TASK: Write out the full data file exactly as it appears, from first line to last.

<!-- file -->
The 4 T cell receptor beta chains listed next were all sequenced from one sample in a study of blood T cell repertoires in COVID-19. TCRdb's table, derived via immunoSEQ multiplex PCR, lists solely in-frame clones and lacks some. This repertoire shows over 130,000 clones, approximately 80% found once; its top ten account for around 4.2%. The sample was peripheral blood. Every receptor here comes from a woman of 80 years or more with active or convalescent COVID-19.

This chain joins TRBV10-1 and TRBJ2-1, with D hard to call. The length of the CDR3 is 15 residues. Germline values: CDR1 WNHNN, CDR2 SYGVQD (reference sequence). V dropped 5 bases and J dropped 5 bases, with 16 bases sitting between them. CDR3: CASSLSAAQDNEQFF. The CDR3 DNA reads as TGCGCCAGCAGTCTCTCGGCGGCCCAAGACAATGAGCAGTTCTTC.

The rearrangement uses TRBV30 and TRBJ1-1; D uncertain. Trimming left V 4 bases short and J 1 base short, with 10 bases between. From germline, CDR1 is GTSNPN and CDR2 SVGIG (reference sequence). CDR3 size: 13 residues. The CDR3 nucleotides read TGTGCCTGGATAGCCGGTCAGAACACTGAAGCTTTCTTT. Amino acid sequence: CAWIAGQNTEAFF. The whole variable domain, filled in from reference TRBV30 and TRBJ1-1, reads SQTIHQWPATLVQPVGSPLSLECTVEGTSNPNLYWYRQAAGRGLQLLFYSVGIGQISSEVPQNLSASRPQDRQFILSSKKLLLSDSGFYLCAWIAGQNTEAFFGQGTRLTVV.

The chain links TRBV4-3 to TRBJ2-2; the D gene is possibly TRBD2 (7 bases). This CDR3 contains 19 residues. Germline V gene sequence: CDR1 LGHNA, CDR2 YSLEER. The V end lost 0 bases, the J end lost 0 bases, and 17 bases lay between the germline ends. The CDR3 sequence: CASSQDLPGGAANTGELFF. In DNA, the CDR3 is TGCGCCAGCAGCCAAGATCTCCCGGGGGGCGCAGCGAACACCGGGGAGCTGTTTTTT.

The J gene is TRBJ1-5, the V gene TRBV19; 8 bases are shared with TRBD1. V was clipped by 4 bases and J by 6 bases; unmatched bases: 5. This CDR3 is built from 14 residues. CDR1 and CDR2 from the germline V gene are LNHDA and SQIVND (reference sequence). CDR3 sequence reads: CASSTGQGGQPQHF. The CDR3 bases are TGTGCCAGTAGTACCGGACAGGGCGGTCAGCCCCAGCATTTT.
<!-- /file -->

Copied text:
The 4 T cell receptor beta chains listed next were all sequenced from one sample in a study of blood T cell repertoires in COVID-19. TCRdb's table, derived via immunoSEQ multiplex PCR, lists solely in-frame clones and lacks some. This repertoire shows over 130,000 clones, approximately 80% found once; its top ten account for around 4.2%. The sample was peripheral blood. Every receptor here comes from a woman of 80 years or more with active or convalescent COVID-19.

This chain joins TRBV10-1 and TRBJ2-1, with D hard to call. The length of the CDR3 is 15 residues. Germline values: CDR1 WNHNN, CDR2 SYGVQD (reference sequence). V dropped 5 bases and J dropped 5 bases, with 16 bases sitting between them. CDR3: CASSLSAAQDNEQFF. The CDR3 DNA reads as TGCGCCAGCAGTCTCTCGGCGGCCCAAGACAATGAGCAGTTCTTC.

The rearrangement uses TRBV30 and TRBJ1-1; D uncertain. Trimming left V 4 bases short and J 1 base short, with 10 bases between. From germline, CDR1 is GTSNPN and CDR2 SVGIG (reference sequence). CDR3 size: 13 residues. The CDR3 nucleotides read TGTGCCTGGATAGCCGGTCAGAACACTGAAGCTTTCTTT. Amino acid sequence: CAWIAGQNTEAFF. The whole variable domain, filled in from reference TRBV30 and TRBJ1-1, reads SQTIHQWPATLVQPVGSPLSLECTVEGTSNPNLYWYRQAAGRGLQLLFYSVGIGQISSEVPQNLSASRPQDRQFILSSKKLLLSDSGFYLCAWIAGQNTEAFFGQGTRLTVV.

The chain links TRBV4-3 to TRBJ2-2; the D gene is possibly TRBD2 (7 bases). This CDR3 contains 19 residues. Germline V gene sequence: CDR1 LGHNA, CDR2 YSLEER. The V end lost 0 bases, the J end lost 0 bases, and 17 bases lay between the germline ends. The CDR3 sequence: CASSQDLPGGAANTGELFF. In DNA, the CDR3 is TGCGCCAGCAGCCAAGATCTCCCGGGGGGCGCAGCGAACACCGGGGAGCTGTTTTTT.

The J gene is TRBJ1-5, the V gene TRBV19; 8 bases are shared with TRBD1. V was clipped by 4 bases and J by 6 bases; unmatched bases: 5. This CDR3 is built from 14 residues. CDR1 and CDR2 from the germline V gene are LNHDA and SQIVND (reference sequence). CDR3 sequence reads: CASSTGQGGQPQHF. The CDR3 bases are TGTGCCAGTAGTACCGGACAGGGCGGTCAGCCCCAGCATTTT.